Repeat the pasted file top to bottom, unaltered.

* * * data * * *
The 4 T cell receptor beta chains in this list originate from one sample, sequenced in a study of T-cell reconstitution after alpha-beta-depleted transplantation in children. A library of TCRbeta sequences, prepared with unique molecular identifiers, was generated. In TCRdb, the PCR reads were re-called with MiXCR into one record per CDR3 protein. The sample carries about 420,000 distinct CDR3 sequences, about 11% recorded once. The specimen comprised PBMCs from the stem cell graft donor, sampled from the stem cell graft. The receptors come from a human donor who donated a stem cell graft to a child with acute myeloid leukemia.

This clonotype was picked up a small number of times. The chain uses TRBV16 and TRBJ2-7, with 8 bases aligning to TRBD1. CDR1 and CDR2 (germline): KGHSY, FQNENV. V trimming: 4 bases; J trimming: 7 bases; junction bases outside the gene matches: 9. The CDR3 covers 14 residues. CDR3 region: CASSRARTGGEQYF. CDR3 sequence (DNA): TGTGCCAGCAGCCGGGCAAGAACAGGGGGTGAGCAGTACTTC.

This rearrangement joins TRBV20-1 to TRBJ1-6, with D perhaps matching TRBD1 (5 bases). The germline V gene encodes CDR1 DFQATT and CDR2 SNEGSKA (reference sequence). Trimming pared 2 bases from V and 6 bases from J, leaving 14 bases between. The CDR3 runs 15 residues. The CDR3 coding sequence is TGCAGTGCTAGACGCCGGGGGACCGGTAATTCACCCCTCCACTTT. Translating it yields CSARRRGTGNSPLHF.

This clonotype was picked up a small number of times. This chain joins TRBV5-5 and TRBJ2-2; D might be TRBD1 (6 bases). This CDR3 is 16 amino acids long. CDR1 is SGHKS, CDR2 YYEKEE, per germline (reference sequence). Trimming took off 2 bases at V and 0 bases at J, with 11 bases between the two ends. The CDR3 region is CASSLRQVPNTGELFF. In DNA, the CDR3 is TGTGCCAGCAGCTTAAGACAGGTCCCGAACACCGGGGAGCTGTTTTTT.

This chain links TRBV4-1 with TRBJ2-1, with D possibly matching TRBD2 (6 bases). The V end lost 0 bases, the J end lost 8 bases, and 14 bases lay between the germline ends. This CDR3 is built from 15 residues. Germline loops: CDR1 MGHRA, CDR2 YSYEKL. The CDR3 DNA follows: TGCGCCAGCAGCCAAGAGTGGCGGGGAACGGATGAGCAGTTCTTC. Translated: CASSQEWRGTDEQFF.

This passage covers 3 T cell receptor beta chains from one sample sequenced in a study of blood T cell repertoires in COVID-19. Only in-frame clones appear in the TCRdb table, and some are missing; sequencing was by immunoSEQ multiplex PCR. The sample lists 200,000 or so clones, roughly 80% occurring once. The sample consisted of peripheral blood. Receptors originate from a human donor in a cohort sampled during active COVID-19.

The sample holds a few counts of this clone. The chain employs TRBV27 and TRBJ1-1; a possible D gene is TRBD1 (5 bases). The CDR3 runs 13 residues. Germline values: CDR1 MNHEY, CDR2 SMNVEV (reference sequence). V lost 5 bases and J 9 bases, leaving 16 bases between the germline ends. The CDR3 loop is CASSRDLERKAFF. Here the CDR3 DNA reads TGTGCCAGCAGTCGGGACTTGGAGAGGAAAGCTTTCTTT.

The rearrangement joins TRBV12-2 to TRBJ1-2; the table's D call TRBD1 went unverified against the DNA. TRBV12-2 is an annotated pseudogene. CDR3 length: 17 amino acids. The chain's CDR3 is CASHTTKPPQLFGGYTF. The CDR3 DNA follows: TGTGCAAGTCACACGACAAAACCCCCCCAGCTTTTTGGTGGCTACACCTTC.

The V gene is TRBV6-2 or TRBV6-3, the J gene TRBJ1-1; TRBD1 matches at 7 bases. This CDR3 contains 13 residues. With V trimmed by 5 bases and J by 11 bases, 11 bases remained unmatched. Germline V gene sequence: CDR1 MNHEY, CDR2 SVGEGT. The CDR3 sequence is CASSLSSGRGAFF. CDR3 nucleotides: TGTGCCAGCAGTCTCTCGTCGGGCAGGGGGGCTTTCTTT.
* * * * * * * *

The 4 T cell receptor beta chains in this list originate from one sample, sequenced in a study of T-cell reconstitution after alpha-beta-depleted transplantation in children. A library of TCRbeta sequences, prepared with unique molecular identifiers, was generated. In TCRdb, the PCR reads were re-called with MiXCR into one record per CDR3 protein. The sample carries about 420,000 distinct CDR3 sequences, about 11% recorded once. The specimen comprised PBMCs from the stem cell graft donor, sampled from the stem cell graft. The receptors come from a human donor who donated a stem cell graft to a child with acute myeloid leukemia.

This clonotype was picked up a small number of times. The chain uses TRBV16 and TRBJ2-7, with 8 bases aligning to TRBD1. CDR1 and CDR2 (germline): KGHSY, FQNENV. V trimming: 4 bases; J trimming: 7 bases; junction bases outside the gene matches: 9. The CDR3 covers 14 residues. CDR3 region: CASSRARTGGEQYF. CDR3 sequence (DNA): TGTGCCAGCAGCCGGGCAAGAACAGGGGGTGAGCAGTACTTC.

This rearrangement joins TRBV20-1 to TRBJ1-6, with D perhaps matching TRBD1 (5 bases). The germline V gene encodes CDR1 DFQATT and CDR2 SNEGSKA (reference sequence). Trimming pared 2 bases from V and 6 bases from J, leaving 14 bases between. The CDR3 runs 15 residues. The CDR3 coding sequence is TGCAGTGCTAGACGCCGGGGGACCGGTAATTCACCCCTCCACTTT. Translating it yields CSARRRGTGNSPLHF.

This clonotype was picked up a small number of times. This chain joins TRBV5-5 and TRBJ2-2; D might be TRBD1 (6 bases). This CDR3 is 16 amino acids long. CDR1 is SGHKS, CDR2 YYEKEE, per germline (reference sequence). Trimming took off 2 bases at V and 0 bases at J, with 11 bases between the two ends. The CDR3 region is CASSLRQVPNTGELFF. In DNA, the CDR3 is TGTGCCAGCAGCTTAAGACAGGTCCCGAACACCGGGGAGCTGTTTTTT.

This chain links TRBV4-1 with TRBJ2-1, with D possibly matching TRBD2 (6 bases). The V end lost 0 bases, the J end lost 8 bases, and 14 bases lay between the germline ends. This CDR3 is built from 15 residues. Germline loops: CDR1 MGHRA, CDR2 YSYEKL. The CDR3 DNA follows: TGCGCCAGCAGCCAAGAGTGGCGGGGAACGGATGAGCAGTTCTTC. Translated: CASSQEWRGTDEQFF.

This passage covers 3 T cell receptor beta chains from one sample sequenced in a study of blood T cell repertoires in COVID-19. Only in-frame clones appear in the TCRdb table, and some are missing; sequencing was by immunoSEQ multiplex PCR. The sample lists 200,000 or so clones, roughly 80% occurring once. The sample consisted of peripheral blood. Receptors originate from a human donor in a cohort sampled during active COVID-19.

The sample holds a few counts of this clone. The chain employs TRBV27 and TRBJ1-1; a possible D gene is TRBD1 (5 bases). The CDR3 runs 13 residues. Germline values: CDR1 MNHEY, CDR2 SMNVEV (reference sequence). V lost 5 bases and J 9 bases, leaving 16 bases between the germline ends. The CDR3 loop is CASSRDLERKAFF. Here the CDR3 DNA reads TGTGCCAGCAGTCGGGACTTGGAGAGGAAAGCTTTCTTT.

The rearrangement joins TRBV12-2 to TRBJ1-2; the table's D call TRBD1 went unverified against the DNA. TRBV12-2 is an annotated pseudogene. CDR3 length: 17 amino acids. The chain's CDR3 is CASHTTKPPQLFGGYTF. The CDR3 DNA follows: TGTGCAAGTCACACGACAAAACCCCCCCAGCTTTTTGGTGGCTACACCTTC.

The V gene is TRBV6-2 or TRBV6-3, the J gene TRBJ1-1; TRBD1 matches at 7 bases. This CDR3 contains 13 residues. With V trimmed by 5 bases and J by 11 bases, 11 bases remained unmatched. Germline V gene sequence: CDR1 MNHEY, CDR2 SVGEGT. The CDR3 sequence is CASSLSSGRGAFF. CDR3 nucleotides: TGTGCCAGCAGTCTCTCGTCGGGCAGGGGGGCTTTCTTT.